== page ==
Microsoft's two million Xbox One sales are likely to grow by another million before the year is out, it's predicted, assuming retailers can keep stock on hand, though questions remain about the longevity of the next-gen consoles in the new year. The sales figure - an average of 111,111 units sold per day, Microsoft highlighted - was announced this morning, and followed Sony's 2.1m PlayStation 4 global sales stat earlier this month.
Whereas supplies of the PlayStation 4 have been effectively non-existent, however, at least through online retailers in the US, the Xbox One has had at least some availability. So far Amazon has been the most likely candidate for stock of Microsoft's next-gen console, with short bursts of units coming in over the past few days.
Today alone, in fact, Amazon has been alternately in and out of stock; at time of writing, only consoles through third-party Amazon Marketplace sellers are available, though earlier today the retailer was accepting orders for a post-December 19th delivery date. Earlier in the week, Amazon warned that it might not be able to meet Christmas day deliveries unless buyers paid for express shipping.
That degree of demand, analysts say, is likely to hold out until the end of the year at least. "Our checks suggest there is strong demand for next gen hardware among both game enthusiasts as well as holiday shoppers," Baird's Colin Sebastian said, "and most retailers still have open orders for both platforms."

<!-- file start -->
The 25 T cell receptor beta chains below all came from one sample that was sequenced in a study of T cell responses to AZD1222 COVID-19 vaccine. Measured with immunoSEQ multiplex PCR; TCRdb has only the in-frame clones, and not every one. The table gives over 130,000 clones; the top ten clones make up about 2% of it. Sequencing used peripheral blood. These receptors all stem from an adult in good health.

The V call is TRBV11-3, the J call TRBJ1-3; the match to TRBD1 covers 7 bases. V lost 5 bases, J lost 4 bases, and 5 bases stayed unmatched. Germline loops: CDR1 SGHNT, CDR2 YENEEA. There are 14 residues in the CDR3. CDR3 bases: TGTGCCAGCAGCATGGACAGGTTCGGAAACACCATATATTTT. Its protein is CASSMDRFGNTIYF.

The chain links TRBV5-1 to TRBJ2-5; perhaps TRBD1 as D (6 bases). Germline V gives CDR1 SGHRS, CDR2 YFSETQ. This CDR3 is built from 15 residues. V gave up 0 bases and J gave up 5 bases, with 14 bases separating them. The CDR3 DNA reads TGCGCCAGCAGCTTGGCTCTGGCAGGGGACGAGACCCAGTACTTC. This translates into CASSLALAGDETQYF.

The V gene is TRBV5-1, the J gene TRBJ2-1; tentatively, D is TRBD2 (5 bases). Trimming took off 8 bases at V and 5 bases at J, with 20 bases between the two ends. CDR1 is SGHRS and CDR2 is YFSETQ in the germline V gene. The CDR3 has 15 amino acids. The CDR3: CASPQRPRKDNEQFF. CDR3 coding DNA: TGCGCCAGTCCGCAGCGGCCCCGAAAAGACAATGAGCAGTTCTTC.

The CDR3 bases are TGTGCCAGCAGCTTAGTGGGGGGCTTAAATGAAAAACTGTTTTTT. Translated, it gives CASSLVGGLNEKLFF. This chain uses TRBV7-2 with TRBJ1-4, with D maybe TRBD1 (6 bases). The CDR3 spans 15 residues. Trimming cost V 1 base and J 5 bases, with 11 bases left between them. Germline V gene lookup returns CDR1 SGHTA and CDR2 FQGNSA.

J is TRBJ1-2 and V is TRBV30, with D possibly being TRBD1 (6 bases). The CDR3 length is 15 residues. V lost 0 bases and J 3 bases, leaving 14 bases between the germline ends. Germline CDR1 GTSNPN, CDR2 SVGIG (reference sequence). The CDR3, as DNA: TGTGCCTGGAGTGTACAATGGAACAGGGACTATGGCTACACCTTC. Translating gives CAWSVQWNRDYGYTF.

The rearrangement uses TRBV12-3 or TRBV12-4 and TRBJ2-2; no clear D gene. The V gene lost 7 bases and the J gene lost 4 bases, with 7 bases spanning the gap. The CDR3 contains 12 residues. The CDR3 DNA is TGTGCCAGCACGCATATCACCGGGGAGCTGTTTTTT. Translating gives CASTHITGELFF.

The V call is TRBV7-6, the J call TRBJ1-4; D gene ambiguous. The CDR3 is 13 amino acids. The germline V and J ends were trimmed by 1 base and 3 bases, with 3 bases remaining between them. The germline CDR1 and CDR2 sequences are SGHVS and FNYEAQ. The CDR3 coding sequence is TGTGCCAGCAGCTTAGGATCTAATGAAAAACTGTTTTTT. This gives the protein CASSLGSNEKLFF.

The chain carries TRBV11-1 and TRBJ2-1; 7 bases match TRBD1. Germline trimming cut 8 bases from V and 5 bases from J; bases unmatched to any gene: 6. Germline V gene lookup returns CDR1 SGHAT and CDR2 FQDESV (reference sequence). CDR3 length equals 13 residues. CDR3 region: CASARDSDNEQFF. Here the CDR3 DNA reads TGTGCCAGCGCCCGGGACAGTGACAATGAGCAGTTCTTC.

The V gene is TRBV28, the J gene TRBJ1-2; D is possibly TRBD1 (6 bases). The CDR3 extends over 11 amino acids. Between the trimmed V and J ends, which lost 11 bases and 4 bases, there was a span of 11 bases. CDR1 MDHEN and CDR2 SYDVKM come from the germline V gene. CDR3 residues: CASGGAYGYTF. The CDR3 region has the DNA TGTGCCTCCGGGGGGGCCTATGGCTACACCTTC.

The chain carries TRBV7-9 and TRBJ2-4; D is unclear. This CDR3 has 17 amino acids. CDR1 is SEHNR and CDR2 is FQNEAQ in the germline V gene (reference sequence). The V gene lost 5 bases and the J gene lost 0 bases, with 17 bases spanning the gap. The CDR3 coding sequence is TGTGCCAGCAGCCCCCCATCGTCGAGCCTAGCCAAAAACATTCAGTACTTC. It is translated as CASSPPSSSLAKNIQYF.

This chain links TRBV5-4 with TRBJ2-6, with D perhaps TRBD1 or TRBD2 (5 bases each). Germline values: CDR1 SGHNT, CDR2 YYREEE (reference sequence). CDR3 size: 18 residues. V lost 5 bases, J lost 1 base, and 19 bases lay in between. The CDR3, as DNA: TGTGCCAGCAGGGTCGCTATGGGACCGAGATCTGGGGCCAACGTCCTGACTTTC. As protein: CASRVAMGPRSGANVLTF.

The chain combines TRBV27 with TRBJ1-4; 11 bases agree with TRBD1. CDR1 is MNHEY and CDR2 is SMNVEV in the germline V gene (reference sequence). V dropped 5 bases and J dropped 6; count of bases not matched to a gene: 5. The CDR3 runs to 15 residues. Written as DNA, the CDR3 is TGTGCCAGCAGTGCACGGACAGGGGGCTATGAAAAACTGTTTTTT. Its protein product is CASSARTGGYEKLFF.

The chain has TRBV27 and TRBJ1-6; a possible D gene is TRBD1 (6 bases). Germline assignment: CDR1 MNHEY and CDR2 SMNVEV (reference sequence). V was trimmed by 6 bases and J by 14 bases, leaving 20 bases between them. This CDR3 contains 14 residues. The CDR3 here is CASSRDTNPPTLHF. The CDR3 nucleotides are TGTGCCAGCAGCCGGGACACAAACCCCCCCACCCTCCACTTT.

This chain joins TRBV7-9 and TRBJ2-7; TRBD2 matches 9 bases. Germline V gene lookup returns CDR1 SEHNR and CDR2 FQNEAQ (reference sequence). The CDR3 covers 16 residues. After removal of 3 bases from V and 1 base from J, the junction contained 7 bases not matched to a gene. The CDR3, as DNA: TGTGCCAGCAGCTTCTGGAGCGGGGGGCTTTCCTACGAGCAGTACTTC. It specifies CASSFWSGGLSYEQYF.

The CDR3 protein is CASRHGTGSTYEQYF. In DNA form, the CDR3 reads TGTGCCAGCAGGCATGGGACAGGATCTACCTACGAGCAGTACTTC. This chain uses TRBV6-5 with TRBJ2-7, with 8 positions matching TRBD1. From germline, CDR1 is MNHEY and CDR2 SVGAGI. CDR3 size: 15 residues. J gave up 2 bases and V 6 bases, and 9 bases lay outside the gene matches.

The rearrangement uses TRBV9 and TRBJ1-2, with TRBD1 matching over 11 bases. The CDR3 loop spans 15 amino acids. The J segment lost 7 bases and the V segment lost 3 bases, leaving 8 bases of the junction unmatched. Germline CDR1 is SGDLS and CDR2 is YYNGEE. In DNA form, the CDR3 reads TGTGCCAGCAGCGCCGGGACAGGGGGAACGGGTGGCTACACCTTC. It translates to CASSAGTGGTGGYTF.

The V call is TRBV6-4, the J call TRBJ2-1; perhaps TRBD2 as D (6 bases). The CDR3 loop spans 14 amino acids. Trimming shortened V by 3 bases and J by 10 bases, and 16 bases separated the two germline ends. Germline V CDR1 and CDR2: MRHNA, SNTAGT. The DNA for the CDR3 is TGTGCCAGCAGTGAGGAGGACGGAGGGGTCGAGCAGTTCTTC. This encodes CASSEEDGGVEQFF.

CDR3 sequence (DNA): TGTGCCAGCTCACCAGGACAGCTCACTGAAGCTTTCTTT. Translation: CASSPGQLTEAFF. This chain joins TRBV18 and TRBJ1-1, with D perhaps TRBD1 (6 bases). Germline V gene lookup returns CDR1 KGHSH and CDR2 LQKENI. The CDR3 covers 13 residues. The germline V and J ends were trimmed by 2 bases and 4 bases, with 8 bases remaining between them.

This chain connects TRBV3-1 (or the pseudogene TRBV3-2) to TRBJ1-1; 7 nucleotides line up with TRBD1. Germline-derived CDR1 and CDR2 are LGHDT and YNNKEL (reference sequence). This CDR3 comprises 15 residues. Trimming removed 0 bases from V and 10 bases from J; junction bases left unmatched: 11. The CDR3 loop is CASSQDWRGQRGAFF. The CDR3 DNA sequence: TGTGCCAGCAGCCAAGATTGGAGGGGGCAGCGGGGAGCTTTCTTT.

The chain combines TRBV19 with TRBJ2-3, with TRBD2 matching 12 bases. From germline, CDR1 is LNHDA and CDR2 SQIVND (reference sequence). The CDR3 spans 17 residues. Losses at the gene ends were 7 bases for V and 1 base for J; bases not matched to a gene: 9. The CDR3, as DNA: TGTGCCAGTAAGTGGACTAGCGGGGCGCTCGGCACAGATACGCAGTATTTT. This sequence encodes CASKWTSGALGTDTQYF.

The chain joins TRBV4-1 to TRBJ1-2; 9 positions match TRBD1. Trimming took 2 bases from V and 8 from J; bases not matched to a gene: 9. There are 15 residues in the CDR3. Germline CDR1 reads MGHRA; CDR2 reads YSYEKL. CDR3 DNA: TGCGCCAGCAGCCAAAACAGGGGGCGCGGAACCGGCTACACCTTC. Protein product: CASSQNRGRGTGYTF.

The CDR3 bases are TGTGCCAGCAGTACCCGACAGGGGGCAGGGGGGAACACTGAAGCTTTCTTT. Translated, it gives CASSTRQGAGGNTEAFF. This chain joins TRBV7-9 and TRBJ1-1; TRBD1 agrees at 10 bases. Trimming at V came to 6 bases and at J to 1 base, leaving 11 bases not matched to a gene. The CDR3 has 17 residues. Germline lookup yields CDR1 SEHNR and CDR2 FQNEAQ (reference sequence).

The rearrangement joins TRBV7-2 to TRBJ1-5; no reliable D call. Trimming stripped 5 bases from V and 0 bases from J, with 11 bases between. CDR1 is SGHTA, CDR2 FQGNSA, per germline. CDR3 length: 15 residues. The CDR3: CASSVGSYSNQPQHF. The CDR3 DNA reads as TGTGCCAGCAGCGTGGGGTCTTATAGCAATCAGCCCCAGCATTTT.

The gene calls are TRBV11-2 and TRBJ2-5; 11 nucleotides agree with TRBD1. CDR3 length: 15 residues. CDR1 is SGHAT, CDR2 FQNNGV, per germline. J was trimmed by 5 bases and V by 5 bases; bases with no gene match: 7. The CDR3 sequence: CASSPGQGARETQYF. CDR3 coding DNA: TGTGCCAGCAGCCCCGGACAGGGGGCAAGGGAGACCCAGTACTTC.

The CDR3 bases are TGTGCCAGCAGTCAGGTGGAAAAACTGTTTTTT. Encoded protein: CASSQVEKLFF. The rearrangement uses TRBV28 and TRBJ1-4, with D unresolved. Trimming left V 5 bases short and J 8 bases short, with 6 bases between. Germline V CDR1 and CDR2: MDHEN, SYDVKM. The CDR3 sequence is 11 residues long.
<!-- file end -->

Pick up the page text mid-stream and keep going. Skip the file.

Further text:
However, the lifespan of a console ranges across more than just the few seasons the average smartphone or tablet generally manages, and questions still remain about how sales of the Xbox One and the PS4 will hold up in comparison to their well-selling predecessors. Microsoft has said that the pace of Xbox One sales so far has set records for Xbox hardware, though it's still early days for both platforms.
The company's strategy has been to diversify the Xbox One's appeal, making for a device with other applications in the living room beyond simply gaming. Whereas the PlayStation 4 - which we reviewed last month - is arguably the more focused gaming machine, the Xbox One extends its reach into entertainment like film and television, with voice and gesture control over live and on-demand media.
On the flip-side, however, that - and the mandatory Kinect sensor bar - has meant the Xbox One carries a price premium above the PS4, and it's one that Microsoft is unlikely to be able to trim in the near future unless it's willing to stomach a loss on each unit sold. According to teardown analysis, each console Microsoft sells for $499 costs it $471 to produce.